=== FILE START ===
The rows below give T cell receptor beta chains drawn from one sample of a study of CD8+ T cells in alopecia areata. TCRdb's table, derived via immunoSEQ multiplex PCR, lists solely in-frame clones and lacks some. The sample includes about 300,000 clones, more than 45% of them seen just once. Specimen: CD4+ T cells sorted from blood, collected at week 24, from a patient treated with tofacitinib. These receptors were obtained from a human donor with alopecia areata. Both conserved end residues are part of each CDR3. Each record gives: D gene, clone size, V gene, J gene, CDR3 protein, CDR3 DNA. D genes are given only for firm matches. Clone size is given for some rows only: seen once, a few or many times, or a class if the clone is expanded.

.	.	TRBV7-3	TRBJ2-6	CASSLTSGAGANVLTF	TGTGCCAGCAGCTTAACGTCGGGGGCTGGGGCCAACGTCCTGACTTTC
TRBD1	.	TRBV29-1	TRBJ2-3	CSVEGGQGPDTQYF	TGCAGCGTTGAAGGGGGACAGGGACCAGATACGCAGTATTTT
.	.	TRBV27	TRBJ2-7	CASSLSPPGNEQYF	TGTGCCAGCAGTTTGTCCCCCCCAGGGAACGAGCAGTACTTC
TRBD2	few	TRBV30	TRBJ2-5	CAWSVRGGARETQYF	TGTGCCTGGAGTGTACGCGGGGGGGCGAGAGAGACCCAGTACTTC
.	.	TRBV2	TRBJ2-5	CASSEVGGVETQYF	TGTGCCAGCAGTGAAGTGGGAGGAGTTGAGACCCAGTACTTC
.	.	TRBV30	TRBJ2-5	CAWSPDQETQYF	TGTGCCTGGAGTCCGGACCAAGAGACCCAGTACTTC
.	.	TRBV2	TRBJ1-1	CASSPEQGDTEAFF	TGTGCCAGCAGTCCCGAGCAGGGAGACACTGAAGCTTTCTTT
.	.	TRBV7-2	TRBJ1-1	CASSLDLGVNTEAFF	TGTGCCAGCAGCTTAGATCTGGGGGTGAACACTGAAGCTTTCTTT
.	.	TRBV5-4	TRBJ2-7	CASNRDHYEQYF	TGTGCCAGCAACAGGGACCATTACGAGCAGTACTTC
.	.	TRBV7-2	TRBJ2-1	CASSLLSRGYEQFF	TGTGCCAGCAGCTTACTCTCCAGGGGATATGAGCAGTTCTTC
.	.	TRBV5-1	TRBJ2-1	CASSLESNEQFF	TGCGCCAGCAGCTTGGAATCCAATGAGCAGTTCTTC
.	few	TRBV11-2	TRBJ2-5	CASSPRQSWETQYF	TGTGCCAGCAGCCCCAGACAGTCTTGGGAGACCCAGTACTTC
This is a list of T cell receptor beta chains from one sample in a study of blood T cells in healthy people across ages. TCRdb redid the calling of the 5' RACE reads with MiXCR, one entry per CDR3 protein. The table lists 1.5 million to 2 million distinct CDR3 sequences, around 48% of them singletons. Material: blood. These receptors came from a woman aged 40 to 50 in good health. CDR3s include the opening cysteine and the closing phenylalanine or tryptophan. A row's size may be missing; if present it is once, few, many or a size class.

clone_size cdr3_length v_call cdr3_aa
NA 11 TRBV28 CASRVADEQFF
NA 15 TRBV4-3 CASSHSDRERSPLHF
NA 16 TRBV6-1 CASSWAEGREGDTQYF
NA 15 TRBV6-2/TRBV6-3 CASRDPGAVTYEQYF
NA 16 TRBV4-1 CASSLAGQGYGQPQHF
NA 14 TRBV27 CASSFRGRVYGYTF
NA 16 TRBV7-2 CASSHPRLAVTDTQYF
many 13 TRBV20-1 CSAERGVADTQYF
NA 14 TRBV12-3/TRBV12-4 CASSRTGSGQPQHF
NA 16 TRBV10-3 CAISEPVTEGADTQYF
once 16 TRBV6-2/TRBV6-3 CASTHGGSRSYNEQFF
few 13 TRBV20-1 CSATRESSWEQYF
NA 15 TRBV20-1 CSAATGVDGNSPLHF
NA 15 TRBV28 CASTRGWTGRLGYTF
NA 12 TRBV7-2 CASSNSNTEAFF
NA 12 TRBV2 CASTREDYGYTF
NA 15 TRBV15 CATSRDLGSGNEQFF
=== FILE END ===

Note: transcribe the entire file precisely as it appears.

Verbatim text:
The rows below give T cell receptor beta chains drawn from one sample of a study of CD8+ T cells in alopecia areata. TCRdb's table, derived via immunoSEQ multiplex PCR, lists solely in-frame clones and lacks some. The sample includes about 300,000 clones, more than 45% of them seen just once. Specimen: CD4+ T cells sorted from blood, collected at week 24, from a patient treated with tofacitinib. These receptors were obtained from a human donor with alopecia areata. Both conserved end residues are part of each CDR3. Each record gives: D gene, clone size, V gene, J gene, CDR3 protein, CDR3 DNA. D genes are given only for firm matches. Clone size is given for some rows only: seen once, a few or many times, or a class if the clone is expanded.

.	.	TRBV7-3	TRBJ2-6	CASSLTSGAGANVLTF	TGTGCCAGCAGCTTAACGTCGGGGGCTGGGGCCAACGTCCTGACTTTC
TRBD1	.	TRBV29-1	TRBJ2-3	CSVEGGQGPDTQYF	TGCAGCGTTGAAGGGGGACAGGGACCAGATACGCAGTATTTT
.	.	TRBV27	TRBJ2-7	CASSLSPPGNEQYF	TGTGCCAGCAGTTTGTCCCCCCCAGGGAACGAGCAGTACTTC
TRBD2	few	TRBV30	TRBJ2-5	CAWSVRGGARETQYF	TGTGCCTGGAGTGTACGCGGGGGGGCGAGAGAGACCCAGTACTTC
.	.	TRBV2	TRBJ2-5	CASSEVGGVETQYF	TGTGCCAGCAGTGAAGTGGGAGGAGTTGAGACCCAGTACTTC
.	.	TRBV30	TRBJ2-5	CAWSPDQETQYF	TGTGCCTGGAGTCCGGACCAAGAGACCCAGTACTTC
.	.	TRBV2	TRBJ1-1	CASSPEQGDTEAFF	TGTGCCAGCAGTCCCGAGCAGGGAGACACTGAAGCTTTCTTT
.	.	TRBV7-2	TRBJ1-1	CASSLDLGVNTEAFF	TGTGCCAGCAGCTTAGATCTGGGGGTGAACACTGAAGCTTTCTTT
.	.	TRBV5-4	TRBJ2-7	CASNRDHYEQYF	TGTGCCAGCAACAGGGACCATTACGAGCAGTACTTC
.	.	TRBV7-2	TRBJ2-1	CASSLLSRGYEQFF	TGTGCCAGCAGCTTACTCTCCAGGGGATATGAGCAGTTCTTC
.	.	TRBV5-1	TRBJ2-1	CASSLESNEQFF	TGCGCCAGCAGCTTGGAATCCAATGAGCAGTTCTTC
.	few	TRBV11-2	TRBJ2-5	CASSPRQSWETQYF	TGTGCCAGCAGCCCCAGACAGTCTTGGGAGACCCAGTACTTC
This is a list of T cell receptor beta chains from one sample in a study of blood T cells in healthy people across ages. TCRdb redid the calling of the 5' RACE reads with MiXCR, one entry per CDR3 protein. The table lists 1.5 million to 2 million distinct CDR3 sequences, around 48% of them singletons. Material: blood. These receptors came from a woman aged 40 to 50 in good health. CDR3s include the opening cysteine and the closing phenylalanine or tryptophan. A row's size may be missing; if present it is once, few, many or a size class.

clone_size cdr3_length v_call cdr3_aa
NA 11 TRBV28 CASRVADEQFF
NA 15 TRBV4-3 CASSHSDRERSPLHF
NA 16 TRBV6-1 CASSWAEGREGDTQYF
NA 15 TRBV6-2/TRBV6-3 CASRDPGAVTYEQYF
NA 16 TRBV4-1 CASSLAGQGYGQPQHF
NA 14 TRBV27 CASSFRGRVYGYTF
NA 16 TRBV7-2 CASSHPRLAVTDTQYF
many 13 TRBV20-1 CSAERGVADTQYF
NA 14 TRBV12-3/TRBV12-4 CASSRTGSGQPQHF
NA 16 TRBV10-3 CAISEPVTEGADTQYF
once 16 TRBV6-2/TRBV6-3 CASTHGGSRSYNEQFF
few 13 TRBV20-1 CSATRESSWEQYF
NA 15 TRBV20-1 CSAATGVDGNSPLHF
NA 15 TRBV28 CASTRGWTGRLGYTF
NA 12 TRBV7-2 CASSNSNTEAFF
NA 12 TRBV2 CASTREDYGYTF
NA 15 TRBV15 CATSRDLGSGNEQFF